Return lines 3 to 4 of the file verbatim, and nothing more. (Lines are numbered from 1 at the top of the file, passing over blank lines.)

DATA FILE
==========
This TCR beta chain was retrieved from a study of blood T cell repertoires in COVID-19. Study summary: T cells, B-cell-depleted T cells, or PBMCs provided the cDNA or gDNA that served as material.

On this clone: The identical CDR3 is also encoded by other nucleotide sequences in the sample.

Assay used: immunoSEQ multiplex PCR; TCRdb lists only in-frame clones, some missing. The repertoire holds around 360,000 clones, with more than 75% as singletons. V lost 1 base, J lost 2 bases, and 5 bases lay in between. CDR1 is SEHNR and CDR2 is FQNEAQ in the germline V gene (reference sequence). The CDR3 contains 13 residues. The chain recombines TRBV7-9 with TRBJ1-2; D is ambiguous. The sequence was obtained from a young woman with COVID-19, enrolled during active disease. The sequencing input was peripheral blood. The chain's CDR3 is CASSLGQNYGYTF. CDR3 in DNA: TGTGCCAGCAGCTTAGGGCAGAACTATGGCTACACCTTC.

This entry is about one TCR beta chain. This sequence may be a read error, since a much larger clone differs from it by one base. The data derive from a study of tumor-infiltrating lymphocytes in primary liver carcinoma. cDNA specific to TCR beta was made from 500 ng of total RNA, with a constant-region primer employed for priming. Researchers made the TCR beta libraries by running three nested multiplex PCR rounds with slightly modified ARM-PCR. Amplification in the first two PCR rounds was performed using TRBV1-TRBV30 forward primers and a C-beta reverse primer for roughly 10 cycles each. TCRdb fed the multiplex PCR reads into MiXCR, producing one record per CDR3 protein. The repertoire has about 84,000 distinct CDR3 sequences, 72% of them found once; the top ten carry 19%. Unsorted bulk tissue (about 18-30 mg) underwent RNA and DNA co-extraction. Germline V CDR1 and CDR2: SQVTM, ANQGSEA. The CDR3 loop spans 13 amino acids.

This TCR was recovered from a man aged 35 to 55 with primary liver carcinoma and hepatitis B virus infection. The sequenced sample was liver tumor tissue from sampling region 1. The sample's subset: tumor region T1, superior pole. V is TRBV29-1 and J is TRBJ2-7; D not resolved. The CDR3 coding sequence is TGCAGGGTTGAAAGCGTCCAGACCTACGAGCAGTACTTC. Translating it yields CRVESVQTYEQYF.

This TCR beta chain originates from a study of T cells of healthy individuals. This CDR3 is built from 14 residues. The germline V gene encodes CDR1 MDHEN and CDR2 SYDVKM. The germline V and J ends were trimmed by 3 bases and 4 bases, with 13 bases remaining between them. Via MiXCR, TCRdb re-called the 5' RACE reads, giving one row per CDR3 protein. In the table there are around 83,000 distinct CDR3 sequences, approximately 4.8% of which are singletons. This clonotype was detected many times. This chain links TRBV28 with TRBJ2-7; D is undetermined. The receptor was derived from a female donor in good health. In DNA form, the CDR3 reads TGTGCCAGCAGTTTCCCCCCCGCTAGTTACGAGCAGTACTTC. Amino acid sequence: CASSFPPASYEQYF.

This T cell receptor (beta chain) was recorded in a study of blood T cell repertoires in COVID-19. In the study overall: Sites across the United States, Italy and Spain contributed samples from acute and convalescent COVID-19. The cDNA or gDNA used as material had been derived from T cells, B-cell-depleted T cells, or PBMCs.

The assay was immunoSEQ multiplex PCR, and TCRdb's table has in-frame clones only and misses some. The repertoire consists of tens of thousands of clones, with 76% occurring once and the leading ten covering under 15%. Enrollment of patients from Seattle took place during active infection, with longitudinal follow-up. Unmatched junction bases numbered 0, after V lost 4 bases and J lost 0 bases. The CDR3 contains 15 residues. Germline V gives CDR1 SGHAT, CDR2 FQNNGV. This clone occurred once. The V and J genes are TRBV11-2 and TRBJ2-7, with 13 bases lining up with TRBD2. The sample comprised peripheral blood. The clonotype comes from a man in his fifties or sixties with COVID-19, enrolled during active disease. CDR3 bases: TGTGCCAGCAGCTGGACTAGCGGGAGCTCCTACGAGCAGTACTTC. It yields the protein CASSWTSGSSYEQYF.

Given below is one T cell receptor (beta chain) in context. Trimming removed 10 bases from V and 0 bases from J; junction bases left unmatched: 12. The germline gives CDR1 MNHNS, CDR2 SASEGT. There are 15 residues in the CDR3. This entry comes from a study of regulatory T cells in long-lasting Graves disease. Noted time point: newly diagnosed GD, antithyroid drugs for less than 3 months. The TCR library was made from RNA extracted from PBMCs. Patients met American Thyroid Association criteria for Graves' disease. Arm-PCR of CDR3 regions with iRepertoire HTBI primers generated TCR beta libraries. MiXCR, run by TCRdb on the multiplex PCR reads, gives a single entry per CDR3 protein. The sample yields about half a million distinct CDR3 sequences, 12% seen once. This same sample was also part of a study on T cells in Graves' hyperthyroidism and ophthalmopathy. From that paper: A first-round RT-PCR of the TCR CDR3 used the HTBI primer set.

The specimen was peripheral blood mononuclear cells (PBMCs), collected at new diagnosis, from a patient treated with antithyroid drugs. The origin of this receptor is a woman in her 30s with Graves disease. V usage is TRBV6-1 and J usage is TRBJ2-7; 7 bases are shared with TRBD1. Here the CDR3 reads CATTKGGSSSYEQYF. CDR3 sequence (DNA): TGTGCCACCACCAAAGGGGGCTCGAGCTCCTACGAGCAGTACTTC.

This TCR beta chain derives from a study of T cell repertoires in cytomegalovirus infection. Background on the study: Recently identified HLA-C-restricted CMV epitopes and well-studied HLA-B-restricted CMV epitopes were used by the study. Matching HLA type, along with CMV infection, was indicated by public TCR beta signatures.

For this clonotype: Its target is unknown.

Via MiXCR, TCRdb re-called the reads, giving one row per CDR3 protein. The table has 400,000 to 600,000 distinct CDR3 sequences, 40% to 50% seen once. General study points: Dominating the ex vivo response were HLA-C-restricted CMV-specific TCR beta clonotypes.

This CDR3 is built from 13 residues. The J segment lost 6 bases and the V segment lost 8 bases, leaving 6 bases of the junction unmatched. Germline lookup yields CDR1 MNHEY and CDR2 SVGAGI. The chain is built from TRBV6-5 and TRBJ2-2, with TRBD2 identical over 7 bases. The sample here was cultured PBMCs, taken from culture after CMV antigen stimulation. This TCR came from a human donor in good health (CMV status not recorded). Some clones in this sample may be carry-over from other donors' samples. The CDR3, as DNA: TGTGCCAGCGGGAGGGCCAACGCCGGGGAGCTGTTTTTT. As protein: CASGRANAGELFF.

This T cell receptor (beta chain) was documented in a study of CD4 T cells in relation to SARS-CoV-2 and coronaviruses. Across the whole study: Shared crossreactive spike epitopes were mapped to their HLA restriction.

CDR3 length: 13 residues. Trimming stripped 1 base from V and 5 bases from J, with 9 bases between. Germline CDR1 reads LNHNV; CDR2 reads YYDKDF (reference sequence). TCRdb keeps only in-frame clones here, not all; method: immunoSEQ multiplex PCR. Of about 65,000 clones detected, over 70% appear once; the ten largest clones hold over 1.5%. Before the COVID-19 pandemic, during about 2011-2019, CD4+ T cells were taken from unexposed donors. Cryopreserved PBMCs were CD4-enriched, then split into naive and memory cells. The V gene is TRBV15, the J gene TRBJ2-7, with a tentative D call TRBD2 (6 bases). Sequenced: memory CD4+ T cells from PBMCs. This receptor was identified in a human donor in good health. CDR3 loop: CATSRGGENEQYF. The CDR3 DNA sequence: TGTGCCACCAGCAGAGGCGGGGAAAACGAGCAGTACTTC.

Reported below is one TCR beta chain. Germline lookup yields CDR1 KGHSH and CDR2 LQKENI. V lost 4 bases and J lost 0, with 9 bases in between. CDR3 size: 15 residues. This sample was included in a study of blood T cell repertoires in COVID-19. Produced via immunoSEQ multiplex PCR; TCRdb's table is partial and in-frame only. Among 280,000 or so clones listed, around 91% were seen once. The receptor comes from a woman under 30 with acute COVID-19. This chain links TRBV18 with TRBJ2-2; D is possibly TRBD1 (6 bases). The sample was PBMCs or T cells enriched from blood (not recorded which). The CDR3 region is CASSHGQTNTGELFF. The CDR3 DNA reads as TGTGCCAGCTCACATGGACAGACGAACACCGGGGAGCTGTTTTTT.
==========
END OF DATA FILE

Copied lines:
Assay used: immunoSEQ multiplex PCR; TCRdb lists only in-frame clones, some missing. The repertoire holds around 360,000 clones, with more than 75% as singletons. V lost 1 base, J lost 2 bases, and 5 bases lay in between. CDR1 is SEHNR and CDR2 is FQNEAQ in the germline V gene (reference sequence). The CDR3 contains 13 residues. The chain recombines TRBV7-9 with TRBJ1-2; D is ambiguous. The sequence was obtained from a young woman with COVID-19, enrolled during active disease. The sequencing input was peripheral blood. The chain's CDR3 is CASSLGQNYGYTF. CDR3 in DNA: TGTGCCAGCAGCTTAGGGCAGAACTATGGCTACACCTTC.

This entry is about one TCR beta chain. This sequence may be a read error, since a much larger clone differs from it by one base. The data derive from a study of tumor-infiltrating lymphocytes in primary liver carcinoma. cDNA specific to TCR beta was made from 500 ng of total RNA, with a constant-region primer employed for priming. Researchers made the TCR beta libraries by running three nested multiplex PCR rounds with slightly modified ARM-PCR. Amplification in the first two PCR rounds was performed using TRBV1-TRBV30 forward primers and a C-beta reverse primer for roughly 10 cycles each. TCRdb fed the multiplex PCR reads into MiXCR, producing one record per CDR3 protein. The repertoire has about 84,000 distinct CDR3 sequences, 72% of them found once; the top ten carry 19%. Unsorted bulk tissue (about 18-30 mg) underwent RNA and DNA co-extraction. Germline V CDR1 and CDR2: SQVTM, ANQGSEA. The CDR3 loop spans 13 amino acids.